Policeman and journalist charged in payments probe
- 22 January 2013
- From the section UK
A former Met Police officer has been charged in connection with alleged illegal payments for information and a Sun journalist will also be charged.
Paul Flattley, of Stockport, Cheshire, was charged with conspiracy to commit misconduct in a public office. He will appear in court on 11 February.
Sun defence editor Virginia Wheeler faces the same charge, the Crown Prosecution Service says.
The officer was allegedly paid more than £6,000 for information.
This allegedly included information about the death of a 15-year-old girl.
Seven people have now been charged in connection with the payments probe.
The charges come as a result of Operation Elveden, Scotland Yard's inquiry into alleged payments made to police and public officials by journalists, launched in the wake of the phone-hacking scandal.
'Suspects and victims'
Alison Levitt QC, the principal legal advisor to the Director of Public Prosecutions at the Crown Prosecution Service, said: "We have concluded, following a careful review of the evidence, that former Metropolitan Police Service police constable, Paul Flattley, and Virginia Wheeler, a journalist at The Sun newspaper, should be charged with conspiracy to commit misconduct in public office."
Her statement described how Mr Flattley was allegedly paid about £4,000 in the form of cheques and £2,450 in cash by the Sun newspaper between 25 May 2008 and 13 September 2011.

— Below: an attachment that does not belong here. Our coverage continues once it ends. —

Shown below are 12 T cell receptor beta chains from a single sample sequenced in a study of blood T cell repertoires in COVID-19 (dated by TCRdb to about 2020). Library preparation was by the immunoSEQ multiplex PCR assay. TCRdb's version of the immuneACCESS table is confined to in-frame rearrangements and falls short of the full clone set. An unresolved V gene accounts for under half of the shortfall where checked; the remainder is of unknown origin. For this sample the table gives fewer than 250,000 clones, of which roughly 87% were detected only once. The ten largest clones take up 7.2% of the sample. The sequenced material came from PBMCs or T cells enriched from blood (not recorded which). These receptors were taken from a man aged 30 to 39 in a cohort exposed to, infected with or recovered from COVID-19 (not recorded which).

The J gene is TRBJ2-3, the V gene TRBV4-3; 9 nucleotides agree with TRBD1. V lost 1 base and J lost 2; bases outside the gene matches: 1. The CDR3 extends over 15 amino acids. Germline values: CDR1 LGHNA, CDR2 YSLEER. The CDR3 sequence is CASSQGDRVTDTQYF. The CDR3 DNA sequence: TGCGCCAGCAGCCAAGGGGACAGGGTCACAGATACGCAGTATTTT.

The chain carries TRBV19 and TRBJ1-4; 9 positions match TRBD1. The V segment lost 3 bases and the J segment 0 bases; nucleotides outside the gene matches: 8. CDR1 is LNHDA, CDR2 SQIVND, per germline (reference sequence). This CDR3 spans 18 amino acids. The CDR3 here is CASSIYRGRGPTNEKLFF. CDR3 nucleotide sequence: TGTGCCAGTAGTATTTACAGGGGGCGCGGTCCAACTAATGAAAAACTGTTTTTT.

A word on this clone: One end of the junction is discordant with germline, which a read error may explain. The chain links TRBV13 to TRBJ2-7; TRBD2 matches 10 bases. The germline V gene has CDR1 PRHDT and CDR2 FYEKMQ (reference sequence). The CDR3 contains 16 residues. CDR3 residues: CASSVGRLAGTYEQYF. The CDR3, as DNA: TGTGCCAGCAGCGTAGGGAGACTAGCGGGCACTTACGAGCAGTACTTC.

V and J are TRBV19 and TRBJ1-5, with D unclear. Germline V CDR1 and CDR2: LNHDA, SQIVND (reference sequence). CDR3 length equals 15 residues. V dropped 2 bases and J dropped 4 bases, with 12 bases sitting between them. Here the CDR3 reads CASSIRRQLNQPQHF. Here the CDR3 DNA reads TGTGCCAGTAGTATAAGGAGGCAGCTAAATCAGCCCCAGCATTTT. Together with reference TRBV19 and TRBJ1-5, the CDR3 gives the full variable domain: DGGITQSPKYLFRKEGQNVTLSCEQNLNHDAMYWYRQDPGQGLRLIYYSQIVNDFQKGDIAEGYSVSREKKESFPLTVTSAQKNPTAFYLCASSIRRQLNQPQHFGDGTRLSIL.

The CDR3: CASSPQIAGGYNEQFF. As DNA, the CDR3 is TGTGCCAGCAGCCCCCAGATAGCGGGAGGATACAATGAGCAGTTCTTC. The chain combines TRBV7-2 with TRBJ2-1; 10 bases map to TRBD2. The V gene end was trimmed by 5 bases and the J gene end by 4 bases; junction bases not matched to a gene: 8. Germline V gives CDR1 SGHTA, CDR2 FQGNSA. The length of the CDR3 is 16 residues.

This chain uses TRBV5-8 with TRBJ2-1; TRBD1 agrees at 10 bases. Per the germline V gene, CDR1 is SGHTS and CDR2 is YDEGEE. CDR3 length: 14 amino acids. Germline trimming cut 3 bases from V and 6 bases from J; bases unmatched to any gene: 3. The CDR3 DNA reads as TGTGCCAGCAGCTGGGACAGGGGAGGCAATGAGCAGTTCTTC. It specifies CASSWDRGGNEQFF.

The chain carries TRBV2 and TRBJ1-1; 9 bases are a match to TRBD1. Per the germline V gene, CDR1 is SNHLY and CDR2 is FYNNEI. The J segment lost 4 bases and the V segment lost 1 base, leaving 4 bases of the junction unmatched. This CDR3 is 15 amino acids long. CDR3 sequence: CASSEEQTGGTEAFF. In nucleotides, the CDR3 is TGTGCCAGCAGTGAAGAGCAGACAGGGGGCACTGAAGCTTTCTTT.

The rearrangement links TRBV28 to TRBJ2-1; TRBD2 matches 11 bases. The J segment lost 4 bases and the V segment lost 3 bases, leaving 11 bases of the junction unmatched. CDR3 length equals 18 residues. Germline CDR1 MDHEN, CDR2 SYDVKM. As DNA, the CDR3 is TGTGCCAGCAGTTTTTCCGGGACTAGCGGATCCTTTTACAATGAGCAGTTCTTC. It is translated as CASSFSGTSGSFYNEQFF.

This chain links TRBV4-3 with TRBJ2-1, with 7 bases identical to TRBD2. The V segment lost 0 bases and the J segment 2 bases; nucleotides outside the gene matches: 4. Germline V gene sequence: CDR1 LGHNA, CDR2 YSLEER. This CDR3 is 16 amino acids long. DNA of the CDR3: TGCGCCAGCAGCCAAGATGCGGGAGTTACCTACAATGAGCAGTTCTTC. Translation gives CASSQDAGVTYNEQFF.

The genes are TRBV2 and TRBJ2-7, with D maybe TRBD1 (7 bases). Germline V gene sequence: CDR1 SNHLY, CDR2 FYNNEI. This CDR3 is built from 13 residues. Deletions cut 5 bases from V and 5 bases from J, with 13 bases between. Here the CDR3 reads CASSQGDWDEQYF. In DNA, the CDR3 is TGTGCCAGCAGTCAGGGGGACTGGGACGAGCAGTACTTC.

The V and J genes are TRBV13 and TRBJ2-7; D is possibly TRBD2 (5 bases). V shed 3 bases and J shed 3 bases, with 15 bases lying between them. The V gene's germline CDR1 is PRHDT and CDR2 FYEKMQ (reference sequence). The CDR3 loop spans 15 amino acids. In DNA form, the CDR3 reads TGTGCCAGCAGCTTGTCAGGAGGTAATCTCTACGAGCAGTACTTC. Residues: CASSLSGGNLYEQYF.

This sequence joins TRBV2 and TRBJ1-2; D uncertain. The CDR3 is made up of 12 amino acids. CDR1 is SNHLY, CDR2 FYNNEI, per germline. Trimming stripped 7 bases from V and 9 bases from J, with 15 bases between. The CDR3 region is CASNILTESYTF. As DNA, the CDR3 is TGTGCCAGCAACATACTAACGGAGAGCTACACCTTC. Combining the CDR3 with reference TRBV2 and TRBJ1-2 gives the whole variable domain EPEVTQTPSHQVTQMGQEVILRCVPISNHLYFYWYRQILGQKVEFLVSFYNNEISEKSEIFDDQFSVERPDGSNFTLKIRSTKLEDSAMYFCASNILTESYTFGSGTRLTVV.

At the time he was a serving police constable with the Met, meaning he allegedly breached the terms of his employment.
Ms Levitt continued: "The information provided included information about the tragic death of a 15-year-old girl, as well as details about both suspects and victims of accidents, incidents and crimes.
"This included, but was not limited to, information about high-profile individuals and those associated with them."
Mr Flattley will appear before Westminster magistrates.
Operation Elveden runs alongside Operation Weeting, the investigation into alleged phone hacking, primarily at the News of the World.
A third investigation, Operation Tuleta, is probing the alleged hacking of emails to obtain private information by journalists.
Charges and convictions
Some 56 people have been arrested under Operation Elveden, eight of whom have been serving or retired police officers.
Seven people have been charged by the CPS, including former News International chief executive Rebekah Brooks, Sun chief reporter John Kay and Ministry of Defence employee Bettina Jordan-Barber.
The trio, along with David Cameron's former spokesman Andy Coulson and the former News of the World royal correspondent Clive Goodman, are due to appear at the Old Bailey for a plea hearing on 8 March.
Earlier this month Det Ch Insp April Casburn, 53, of the Met Police was the first to be convicted as a result of Operation Elveden of trying to sell information on the phone-hacking probe to the News of the World.
She will be sentenced at the Old Bailey on 1 February.